February 20, 2012
Honors Penn & Teller, Peter Foy and George Garlock Mar. 22
Also recognizes Dean’s Medal Recipient, Edward D. Smith & CFA Alumnus of the Year, David Howryla
Las Vegas, Nev. – The UNLV College of Fine Arts presents the 9th Annual Nevada Entertainer/Artist Hall of Fame honoring legendary illusionist team Penn & Teller; the “father of theatrical flight” Peter Foy (posthumously); and KGA Architecture founder George Garlock. Also recognized are Edward D. Smith, who receives the College of Fine Arts Dean’s Medal for continually demonstrating commitment to education and extraordinary contributions to the College of Fine Arts, and president of Marnell Architecture, David Howryla, College of Fine Arts Alumnus of the Year.
The evening begins at 6 p.m. on Thursday, March 22 in the UNLV Student Union Ballroom. Tickets for the event are $75 and include cocktails, dinner, ceremony, and performances. All proceeds benefit the UNLV College of Fine Arts.
Recipients receive the Sidney Award, named for the Nevada Entertainer/Artist Hall of Fame’s first inductee, George Sidney, who epitomized the term artist-educator. Sidney, a three-time Academy Award-winning director and producer, worked with such legends as Tony Curtis, Frank Sinatra, Clark Gable, Howard Keel, Ann-Margret, and Lana Turner. Sidney was a frequent guest lecturer in UNLV film classes, providing students with priceless insights into the industry.
For 35 years, Penn & Teller have defied labels – and at times physics and good taste – by redefining the genre of magic and inventing their own very distinct niche in comedy. With sold out runs on Broadway, world tours, Emmy-winning TV specials and hundreds of outrageous appearances on everything from Letterman to Leno, Friends to The Simpsons, Chelsea Lately to Top Chef, comedy’s only team show no signs of slowing down. With an amazing six wins, including 2011, as “Las Vegas Magicians of the Year,” their 10-year run at The Rio All-Suite Hotel & Casino makes them one of the longest running and most-beloved shows in Las Vegas history, outselling every other resident magician on The Strip.
The history of theatrical flight dates back over two millennia, but the art of stage flying took a quantum leap in the second half of the 20th century, thanks to Foy. “Flying By Foy” has provided theatrical flying effects for thousands of stage productions, musicals, operas, ballets, rock concerts, film and television shows worldwide. The company has flown three Broadway productions of Peter Pan (with Mary Martin in 1954, Sandy Duncan in 1979, and Cathy Rigby in 1990) and originated the flying for Angels in America, Tommy, Aida and The Lion King, among others. Foy flew Nadia Comaneci from the NASDAQ Building 170’ over Times Square for the 2004 Olympic Torch Relay Event in New York. Recent Broadway projects include Man of LaMancha and Dracula the Musical. Foy flying effects are also featured in Spamalot, the stage musical adaptation of the film Monty Python and the Holy Grail, and Chitty Chitty Bang Bang.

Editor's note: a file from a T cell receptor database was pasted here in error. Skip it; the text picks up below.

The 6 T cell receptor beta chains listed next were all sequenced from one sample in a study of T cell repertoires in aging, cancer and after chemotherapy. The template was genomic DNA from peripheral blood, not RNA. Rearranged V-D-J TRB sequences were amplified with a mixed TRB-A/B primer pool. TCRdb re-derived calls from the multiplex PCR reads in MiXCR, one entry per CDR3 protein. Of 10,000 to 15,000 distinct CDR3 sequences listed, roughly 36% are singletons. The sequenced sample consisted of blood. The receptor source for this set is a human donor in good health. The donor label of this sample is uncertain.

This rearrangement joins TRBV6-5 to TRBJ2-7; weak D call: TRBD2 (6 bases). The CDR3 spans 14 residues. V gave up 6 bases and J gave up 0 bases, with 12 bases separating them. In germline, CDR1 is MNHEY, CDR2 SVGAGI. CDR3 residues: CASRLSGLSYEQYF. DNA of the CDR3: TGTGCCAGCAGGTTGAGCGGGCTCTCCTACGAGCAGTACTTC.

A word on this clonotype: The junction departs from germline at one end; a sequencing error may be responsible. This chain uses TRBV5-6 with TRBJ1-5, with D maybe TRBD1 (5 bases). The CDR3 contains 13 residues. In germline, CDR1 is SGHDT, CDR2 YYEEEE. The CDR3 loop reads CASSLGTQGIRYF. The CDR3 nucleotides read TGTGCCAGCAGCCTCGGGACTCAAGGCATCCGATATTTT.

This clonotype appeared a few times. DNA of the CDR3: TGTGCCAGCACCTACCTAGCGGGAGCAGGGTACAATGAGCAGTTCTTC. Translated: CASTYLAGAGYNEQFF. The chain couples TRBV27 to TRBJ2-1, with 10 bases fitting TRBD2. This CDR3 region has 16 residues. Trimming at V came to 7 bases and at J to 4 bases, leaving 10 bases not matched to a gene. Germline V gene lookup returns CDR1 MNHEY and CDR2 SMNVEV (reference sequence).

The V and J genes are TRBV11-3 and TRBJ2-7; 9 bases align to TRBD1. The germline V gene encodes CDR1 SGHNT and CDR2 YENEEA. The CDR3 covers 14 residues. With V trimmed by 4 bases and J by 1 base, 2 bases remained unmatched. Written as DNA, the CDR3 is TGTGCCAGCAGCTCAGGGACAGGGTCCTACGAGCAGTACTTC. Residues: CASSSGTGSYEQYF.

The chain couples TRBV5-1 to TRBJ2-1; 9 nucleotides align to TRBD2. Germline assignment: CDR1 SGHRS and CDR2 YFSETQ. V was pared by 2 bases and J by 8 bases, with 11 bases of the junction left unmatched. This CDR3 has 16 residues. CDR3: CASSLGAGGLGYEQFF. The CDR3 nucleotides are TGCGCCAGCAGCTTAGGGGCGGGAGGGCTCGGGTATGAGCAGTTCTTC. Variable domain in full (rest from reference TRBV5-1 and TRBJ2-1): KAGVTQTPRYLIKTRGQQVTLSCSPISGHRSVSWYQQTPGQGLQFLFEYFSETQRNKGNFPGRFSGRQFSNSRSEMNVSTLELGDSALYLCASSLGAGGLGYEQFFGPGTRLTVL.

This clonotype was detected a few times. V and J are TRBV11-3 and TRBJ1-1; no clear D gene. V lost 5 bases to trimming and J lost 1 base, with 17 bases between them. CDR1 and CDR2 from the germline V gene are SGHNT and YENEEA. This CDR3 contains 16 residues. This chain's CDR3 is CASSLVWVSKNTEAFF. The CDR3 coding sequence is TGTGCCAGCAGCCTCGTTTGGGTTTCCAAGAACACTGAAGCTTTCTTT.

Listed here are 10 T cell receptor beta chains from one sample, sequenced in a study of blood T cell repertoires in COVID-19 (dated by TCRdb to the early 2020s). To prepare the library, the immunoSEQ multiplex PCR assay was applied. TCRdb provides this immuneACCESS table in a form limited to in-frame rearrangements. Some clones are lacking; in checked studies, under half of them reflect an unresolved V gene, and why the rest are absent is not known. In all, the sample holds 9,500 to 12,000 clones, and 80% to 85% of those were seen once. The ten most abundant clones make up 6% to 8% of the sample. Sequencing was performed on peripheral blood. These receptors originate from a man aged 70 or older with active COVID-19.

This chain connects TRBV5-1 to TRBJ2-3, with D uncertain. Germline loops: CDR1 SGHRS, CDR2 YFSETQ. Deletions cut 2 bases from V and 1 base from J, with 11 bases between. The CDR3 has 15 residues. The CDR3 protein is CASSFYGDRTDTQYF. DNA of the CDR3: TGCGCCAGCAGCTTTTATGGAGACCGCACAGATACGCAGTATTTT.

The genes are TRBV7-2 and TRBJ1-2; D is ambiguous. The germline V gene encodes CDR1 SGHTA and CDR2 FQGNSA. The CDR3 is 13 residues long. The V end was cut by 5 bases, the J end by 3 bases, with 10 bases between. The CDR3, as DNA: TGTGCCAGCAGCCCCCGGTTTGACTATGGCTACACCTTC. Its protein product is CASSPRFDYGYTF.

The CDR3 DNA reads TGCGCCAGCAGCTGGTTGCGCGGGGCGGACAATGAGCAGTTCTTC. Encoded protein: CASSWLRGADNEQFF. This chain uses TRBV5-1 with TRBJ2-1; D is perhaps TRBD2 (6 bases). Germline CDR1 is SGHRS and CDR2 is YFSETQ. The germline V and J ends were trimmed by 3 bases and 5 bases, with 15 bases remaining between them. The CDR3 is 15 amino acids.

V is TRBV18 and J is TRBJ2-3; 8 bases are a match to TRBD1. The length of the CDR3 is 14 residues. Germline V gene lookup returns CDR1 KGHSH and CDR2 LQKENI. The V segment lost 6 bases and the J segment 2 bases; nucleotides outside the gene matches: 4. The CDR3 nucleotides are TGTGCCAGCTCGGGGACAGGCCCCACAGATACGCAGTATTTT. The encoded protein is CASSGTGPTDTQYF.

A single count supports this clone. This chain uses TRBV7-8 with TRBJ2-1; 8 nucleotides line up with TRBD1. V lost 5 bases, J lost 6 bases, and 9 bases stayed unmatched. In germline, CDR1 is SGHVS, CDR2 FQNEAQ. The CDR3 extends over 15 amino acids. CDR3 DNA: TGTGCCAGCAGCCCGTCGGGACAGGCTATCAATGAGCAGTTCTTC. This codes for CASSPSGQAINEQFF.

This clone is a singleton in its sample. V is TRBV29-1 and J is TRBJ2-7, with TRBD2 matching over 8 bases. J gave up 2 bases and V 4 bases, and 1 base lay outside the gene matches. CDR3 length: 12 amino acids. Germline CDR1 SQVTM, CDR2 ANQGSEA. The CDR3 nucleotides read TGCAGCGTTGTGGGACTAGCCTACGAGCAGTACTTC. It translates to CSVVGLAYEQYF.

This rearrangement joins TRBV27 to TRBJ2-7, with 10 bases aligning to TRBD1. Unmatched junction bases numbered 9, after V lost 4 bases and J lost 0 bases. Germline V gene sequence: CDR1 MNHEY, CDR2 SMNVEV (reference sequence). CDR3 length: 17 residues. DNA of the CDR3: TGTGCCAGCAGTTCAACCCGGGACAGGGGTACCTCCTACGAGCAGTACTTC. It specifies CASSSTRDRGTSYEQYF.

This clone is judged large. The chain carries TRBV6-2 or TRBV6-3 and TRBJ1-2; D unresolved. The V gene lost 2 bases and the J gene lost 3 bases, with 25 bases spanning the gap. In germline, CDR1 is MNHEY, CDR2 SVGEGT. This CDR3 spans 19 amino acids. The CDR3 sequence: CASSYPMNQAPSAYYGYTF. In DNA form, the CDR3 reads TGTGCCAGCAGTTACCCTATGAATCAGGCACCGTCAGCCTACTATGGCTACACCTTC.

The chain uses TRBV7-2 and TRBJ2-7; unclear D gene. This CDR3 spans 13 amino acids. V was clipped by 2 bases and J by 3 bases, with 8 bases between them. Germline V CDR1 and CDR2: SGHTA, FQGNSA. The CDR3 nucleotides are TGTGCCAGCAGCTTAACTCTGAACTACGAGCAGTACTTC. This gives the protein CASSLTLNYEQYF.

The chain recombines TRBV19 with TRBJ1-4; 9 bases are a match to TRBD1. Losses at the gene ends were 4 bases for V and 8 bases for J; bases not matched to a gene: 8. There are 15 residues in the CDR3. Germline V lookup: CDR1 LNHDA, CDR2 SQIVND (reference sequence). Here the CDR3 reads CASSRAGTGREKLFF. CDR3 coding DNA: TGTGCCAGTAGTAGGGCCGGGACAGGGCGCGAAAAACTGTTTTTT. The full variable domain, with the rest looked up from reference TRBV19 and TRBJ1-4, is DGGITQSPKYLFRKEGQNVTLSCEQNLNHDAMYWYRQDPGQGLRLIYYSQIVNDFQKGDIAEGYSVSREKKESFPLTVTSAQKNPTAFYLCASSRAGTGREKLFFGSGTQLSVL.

Garlock met Ed Kittrell, Jr. in 1975 and together, the two became founding principals of Kittrell Garlock and Associates, Architects AIA, now known as KGA Architecture. Their partnership is among the longest-standing in Nevada architectural history.
Under the leadership of the founding principals, KGA Architecture grew from its initial five employees to more than 80 employees, including the opening of an additional office in Austin, Texas, and is recognized as of one of the leading architectural firms in the Southwest.
Smith has been affiliated with giving to the College of Fine Arts since 1995. The Smith Family Scholarship supports both Fine Arts and Athletic scholarships. Smith’s greatest contribution to the College of Fine Arts was his donation of funds to build the pipe organ now located in the Doc Rando Recital Hall inside the Beam Music Center. The funds to build the pipe organ were donated in memory of his late wife, Maurine Jackson Smith, a UNLV alumna and organ aficionado who, at age 59, graduated magna cum laude with a bachelors degree in history in 1995. The handmade organ has 38 stops, three manuals and 53 sets of pipes, which at that time made it the largest pipe organ in the state. Smith has also committed to provide funds for the lifetime maintenance and repair of the organ.
As president of Marnell Architecture, Howryla is responsible for all phases of major projects. He has designed and coordinated the design for large-scale resort, entertainment, and mixed-use projects by a wide range of owners, architects, engineers, and specialty consultants located throughout the world. Through a substantial gift and pledge from The Marnell Foundation, the David G. Howryla Building Technologies Lab for the UNLV School of Architecture has been established. The creation of this program furthers students’ abilities to engage architecture at a one to one scale and to connect to the community through constructed ideas.
For tickets, please contact the UNLV Performing Arts Center Box Office at pac.unlv.edu or 895-ARTS (2787). For information on how to sponsor a table, please contact Lori Slinn at 895-2455.